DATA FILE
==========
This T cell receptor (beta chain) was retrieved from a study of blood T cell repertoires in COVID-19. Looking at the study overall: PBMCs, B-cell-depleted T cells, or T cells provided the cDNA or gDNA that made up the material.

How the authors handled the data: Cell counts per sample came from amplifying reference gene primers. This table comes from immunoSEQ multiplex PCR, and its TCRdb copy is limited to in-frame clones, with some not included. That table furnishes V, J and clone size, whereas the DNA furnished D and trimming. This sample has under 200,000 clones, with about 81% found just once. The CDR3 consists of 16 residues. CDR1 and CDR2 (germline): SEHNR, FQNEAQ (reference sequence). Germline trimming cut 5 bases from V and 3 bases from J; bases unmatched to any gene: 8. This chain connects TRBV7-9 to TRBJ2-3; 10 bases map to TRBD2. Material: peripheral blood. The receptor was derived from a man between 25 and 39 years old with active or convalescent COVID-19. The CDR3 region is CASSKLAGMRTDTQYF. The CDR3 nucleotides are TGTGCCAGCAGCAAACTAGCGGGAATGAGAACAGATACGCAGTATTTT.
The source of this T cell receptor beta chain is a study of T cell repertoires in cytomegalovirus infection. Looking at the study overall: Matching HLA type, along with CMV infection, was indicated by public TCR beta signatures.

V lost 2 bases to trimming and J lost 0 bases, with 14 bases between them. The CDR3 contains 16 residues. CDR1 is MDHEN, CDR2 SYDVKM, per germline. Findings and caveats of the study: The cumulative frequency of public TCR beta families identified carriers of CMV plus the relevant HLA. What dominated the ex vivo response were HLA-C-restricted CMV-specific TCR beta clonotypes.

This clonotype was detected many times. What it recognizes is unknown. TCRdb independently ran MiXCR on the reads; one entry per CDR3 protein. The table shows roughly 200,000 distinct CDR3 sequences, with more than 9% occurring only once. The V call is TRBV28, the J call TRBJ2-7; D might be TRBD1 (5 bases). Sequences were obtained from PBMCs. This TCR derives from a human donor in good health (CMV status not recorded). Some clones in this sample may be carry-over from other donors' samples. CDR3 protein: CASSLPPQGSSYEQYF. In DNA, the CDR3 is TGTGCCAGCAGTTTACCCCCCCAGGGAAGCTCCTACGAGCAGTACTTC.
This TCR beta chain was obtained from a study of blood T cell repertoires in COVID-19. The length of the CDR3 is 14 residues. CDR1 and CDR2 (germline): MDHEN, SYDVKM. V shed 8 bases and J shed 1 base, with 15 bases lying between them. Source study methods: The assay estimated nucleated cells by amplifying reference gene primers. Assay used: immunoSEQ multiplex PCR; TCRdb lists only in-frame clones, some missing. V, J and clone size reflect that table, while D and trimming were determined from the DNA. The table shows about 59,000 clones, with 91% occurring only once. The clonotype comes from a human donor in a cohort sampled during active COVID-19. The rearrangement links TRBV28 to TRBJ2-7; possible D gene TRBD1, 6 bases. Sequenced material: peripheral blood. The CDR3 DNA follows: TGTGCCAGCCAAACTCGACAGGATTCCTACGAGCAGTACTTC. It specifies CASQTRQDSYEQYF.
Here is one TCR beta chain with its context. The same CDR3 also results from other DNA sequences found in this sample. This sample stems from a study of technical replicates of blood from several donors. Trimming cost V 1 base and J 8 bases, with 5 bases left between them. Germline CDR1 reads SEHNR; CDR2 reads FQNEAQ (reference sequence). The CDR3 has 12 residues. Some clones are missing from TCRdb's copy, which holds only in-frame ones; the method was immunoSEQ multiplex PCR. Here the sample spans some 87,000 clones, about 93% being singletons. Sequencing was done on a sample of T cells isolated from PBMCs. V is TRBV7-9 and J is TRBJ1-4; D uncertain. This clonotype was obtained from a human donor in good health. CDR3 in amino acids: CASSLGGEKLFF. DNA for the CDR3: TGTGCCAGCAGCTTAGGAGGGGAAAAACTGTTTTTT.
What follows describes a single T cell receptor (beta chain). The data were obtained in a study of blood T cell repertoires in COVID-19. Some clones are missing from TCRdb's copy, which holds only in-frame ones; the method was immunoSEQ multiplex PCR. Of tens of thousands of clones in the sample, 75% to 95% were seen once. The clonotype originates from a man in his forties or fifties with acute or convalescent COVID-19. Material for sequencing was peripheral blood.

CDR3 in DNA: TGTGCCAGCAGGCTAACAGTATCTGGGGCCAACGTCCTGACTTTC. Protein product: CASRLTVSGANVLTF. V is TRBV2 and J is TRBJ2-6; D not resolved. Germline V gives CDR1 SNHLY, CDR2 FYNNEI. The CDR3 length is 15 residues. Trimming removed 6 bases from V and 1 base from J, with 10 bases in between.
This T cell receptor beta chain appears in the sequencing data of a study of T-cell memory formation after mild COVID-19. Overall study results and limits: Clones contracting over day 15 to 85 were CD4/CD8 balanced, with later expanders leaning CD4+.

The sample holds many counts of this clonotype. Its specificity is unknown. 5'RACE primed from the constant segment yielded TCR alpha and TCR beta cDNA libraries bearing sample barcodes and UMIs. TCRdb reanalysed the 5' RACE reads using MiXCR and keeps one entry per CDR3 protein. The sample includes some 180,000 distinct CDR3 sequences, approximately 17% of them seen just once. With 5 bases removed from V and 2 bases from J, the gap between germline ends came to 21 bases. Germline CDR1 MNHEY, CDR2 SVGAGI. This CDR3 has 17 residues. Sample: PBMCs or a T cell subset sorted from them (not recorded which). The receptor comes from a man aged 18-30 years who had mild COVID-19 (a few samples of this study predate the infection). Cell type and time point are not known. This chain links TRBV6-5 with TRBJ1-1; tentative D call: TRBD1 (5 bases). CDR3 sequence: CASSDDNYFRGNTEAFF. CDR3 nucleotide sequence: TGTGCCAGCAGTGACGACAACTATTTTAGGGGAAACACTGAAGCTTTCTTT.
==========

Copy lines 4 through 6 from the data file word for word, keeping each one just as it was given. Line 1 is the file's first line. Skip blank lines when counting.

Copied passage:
V lost 2 bases to trimming and J lost 0 bases, with 14 bases between them. The CDR3 contains 16 residues. CDR1 is MDHEN, CDR2 SYDVKM, per germline. Findings and caveats of the study: The cumulative frequency of public TCR beta families identified carriers of CMV plus the relevant HLA. What dominated the ex vivo response were HLA-C-restricted CMV-specific TCR beta clonotypes.

This clonotype was detected many times. What it recognizes is unknown. TCRdb independently ran MiXCR on the reads; one entry per CDR3 protein. The table shows roughly 200,000 distinct CDR3 sequences, with more than 9% occurring only once. The V call is TRBV28, the J call TRBJ2-7; D might be TRBD1 (5 bases). Sequences were obtained from PBMCs. This TCR derives from a human donor in good health (CMV status not recorded). Some clones in this sample may be carry-over from other donors' samples. CDR3 protein: CASSLPPQGSSYEQYF. In DNA, the CDR3 is TGTGCCAGCAGTTTACCCCCCCAGGGAAGCTCCTACGAGCAGTACTTC.
This TCR beta chain was obtained from a study of blood T cell repertoires in COVID-19. The length of the CDR3 is 14 residues. CDR1 and CDR2 (germline): MDHEN, SYDVKM. V shed 8 bases and J shed 1 base, with 15 bases lying between them. Source study methods: The assay estimated nucleated cells by amplifying reference gene primers. Assay used: immunoSEQ multiplex PCR; TCRdb lists only in-frame clones, some missing. V, J and clone size reflect that table, while D and trimming were determined from the DNA. The table shows about 59,000 clones, with 91% occurring only once. The clonotype comes from a human donor in a cohort sampled during active COVID-19. The rearrangement links TRBV28 to TRBJ2-7; possible D gene TRBD1, 6 bases. Sequenced material: peripheral blood. The CDR3 DNA follows: TGTGCCAGCCAAACTCGACAGGATTCCTACGAGCAGTACTTC. It specifies CASQTRQDSYEQYF.